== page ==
adaywithoutimmigrants

In a recent conversation on @BreakDrink Podcast, Episode no. 2, we spoke with Julissa Acre share her narrative and perspective on recent events in the US. Julissa was a Standout Student, A Star At Goldman Sachs — And Undocumented, who published a book on her story: My (Underground) American Dream. As a former UT student of Jeff’s, Julissa chatted with us about her experience growing up as an undocumented American. In recent events from President Trump’s executive order for an immigration ban, we had to talk about the impact this order could have on a college and university campuses in the US. Podcast no. 2 is jam-packed with information and resources on the topic and should be on your “must listen list.” I found this conversation and creation of the podcast show notes VERY informative. Listen to @BreakDrink Episode No. 2 NOW! [More show notes there!]

undocumented_american_dream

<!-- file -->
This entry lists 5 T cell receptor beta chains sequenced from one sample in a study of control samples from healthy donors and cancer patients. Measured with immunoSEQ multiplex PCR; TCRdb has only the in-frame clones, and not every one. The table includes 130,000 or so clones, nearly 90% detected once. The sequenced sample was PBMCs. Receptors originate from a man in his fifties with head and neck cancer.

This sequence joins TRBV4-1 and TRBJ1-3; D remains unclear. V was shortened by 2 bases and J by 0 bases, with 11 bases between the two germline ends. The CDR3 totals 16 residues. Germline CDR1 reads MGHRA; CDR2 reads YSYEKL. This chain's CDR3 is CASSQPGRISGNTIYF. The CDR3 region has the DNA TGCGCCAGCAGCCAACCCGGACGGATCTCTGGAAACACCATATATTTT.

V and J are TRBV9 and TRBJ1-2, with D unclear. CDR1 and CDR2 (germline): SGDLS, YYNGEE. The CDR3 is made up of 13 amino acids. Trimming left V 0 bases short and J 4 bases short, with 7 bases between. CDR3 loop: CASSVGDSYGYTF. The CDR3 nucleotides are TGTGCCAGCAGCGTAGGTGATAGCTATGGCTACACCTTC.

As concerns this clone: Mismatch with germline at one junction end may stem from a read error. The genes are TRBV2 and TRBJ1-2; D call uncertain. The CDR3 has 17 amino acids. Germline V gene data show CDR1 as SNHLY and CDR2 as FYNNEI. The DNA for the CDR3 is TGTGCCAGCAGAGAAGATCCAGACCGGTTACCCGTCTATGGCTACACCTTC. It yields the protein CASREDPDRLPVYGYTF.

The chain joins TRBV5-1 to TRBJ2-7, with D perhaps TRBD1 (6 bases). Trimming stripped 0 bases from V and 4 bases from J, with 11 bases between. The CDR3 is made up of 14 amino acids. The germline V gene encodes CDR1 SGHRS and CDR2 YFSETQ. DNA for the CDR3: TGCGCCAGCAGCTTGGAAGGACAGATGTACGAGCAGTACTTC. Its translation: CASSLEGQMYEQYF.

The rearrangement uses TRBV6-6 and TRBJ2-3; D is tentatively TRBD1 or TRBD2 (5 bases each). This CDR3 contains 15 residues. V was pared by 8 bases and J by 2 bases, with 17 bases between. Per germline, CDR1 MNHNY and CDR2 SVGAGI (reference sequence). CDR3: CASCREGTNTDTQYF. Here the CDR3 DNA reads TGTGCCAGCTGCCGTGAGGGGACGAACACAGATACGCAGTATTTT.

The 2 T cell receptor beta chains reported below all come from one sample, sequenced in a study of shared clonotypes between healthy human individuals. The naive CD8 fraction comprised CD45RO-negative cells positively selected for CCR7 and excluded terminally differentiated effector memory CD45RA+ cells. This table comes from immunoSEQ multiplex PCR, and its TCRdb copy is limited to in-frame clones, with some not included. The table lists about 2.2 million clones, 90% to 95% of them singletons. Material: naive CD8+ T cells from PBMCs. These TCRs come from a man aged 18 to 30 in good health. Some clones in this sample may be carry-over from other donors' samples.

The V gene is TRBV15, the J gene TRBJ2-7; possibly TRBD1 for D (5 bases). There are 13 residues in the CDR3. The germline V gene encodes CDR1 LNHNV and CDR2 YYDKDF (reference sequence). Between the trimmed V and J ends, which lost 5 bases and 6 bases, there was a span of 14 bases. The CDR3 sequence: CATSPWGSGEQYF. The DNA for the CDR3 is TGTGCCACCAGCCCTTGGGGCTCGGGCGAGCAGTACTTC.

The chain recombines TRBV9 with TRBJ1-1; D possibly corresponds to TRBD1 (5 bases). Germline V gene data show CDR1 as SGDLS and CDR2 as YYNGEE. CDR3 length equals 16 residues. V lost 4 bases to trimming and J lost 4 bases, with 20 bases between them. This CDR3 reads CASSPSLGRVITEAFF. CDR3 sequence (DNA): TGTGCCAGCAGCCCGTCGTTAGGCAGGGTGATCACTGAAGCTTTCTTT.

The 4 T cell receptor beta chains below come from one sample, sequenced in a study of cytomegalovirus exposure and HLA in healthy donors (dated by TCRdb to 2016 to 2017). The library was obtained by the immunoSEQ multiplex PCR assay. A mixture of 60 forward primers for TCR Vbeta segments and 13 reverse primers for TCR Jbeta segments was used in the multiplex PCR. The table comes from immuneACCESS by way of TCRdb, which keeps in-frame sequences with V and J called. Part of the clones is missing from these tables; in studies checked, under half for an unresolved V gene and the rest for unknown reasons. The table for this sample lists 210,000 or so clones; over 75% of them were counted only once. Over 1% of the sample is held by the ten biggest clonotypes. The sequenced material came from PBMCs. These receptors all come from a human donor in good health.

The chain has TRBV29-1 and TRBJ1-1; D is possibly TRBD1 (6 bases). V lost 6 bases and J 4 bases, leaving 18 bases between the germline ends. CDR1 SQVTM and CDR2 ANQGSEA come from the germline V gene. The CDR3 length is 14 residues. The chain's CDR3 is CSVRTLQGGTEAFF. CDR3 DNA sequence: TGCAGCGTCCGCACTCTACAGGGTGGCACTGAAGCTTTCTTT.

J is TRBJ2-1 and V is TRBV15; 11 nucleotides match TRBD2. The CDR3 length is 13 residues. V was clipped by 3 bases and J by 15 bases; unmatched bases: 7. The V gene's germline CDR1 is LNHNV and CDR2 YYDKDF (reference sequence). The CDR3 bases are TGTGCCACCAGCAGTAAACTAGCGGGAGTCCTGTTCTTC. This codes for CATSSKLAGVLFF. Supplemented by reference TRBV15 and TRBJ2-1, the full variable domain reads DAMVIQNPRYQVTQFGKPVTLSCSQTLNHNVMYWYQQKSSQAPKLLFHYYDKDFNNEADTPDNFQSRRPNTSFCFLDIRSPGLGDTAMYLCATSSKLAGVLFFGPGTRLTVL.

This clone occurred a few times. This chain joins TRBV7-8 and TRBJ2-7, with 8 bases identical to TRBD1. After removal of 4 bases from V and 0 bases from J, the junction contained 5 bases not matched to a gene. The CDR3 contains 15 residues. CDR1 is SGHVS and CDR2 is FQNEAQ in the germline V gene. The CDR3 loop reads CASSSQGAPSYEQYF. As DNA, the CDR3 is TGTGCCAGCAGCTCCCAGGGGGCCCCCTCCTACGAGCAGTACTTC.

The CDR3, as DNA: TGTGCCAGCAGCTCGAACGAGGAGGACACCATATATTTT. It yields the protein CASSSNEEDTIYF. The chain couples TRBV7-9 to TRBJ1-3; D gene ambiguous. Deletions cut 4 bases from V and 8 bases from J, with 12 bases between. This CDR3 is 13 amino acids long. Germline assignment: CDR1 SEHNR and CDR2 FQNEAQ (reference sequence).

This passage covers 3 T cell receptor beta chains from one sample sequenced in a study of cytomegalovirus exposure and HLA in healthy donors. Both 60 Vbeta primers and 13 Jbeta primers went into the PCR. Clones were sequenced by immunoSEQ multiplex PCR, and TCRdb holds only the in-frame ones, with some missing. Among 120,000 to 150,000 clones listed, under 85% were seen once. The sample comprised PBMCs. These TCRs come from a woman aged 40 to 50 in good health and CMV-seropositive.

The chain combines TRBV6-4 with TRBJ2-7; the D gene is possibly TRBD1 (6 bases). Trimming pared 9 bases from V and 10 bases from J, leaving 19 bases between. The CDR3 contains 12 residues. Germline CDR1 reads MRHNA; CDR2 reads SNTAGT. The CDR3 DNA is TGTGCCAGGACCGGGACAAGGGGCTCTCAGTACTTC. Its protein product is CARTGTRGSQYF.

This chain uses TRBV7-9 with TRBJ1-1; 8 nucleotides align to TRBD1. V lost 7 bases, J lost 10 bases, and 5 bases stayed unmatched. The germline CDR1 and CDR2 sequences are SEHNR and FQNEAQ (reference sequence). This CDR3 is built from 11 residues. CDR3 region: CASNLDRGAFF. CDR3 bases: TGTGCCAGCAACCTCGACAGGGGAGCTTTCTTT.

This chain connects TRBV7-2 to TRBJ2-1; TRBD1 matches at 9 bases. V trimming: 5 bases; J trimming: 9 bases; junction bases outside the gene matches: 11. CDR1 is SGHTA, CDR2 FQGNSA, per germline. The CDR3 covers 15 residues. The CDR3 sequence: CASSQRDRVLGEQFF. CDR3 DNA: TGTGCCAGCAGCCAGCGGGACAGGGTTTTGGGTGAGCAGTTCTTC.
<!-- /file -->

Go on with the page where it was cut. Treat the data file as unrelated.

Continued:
This podcast just shares a part of her story. It’s a great read — I definitely recommend it for you and/or your students. If you currently work in higher ed, Julissa suggested we visit the Educators for Fair Consideration website for resources, scholarships, and more information: http://www.e4fc.org/ 

Here are a few general suggestions for working with undocumented students at your institution:

  • Be kind
  • Help/listen to your students’ issues/challenges
  • Ask further questions for understanding their needs
  • Ensure your Career Center is giving out the correct employment information
  • Identify where your students can ask questions and get further resources/help beyond you on and off campus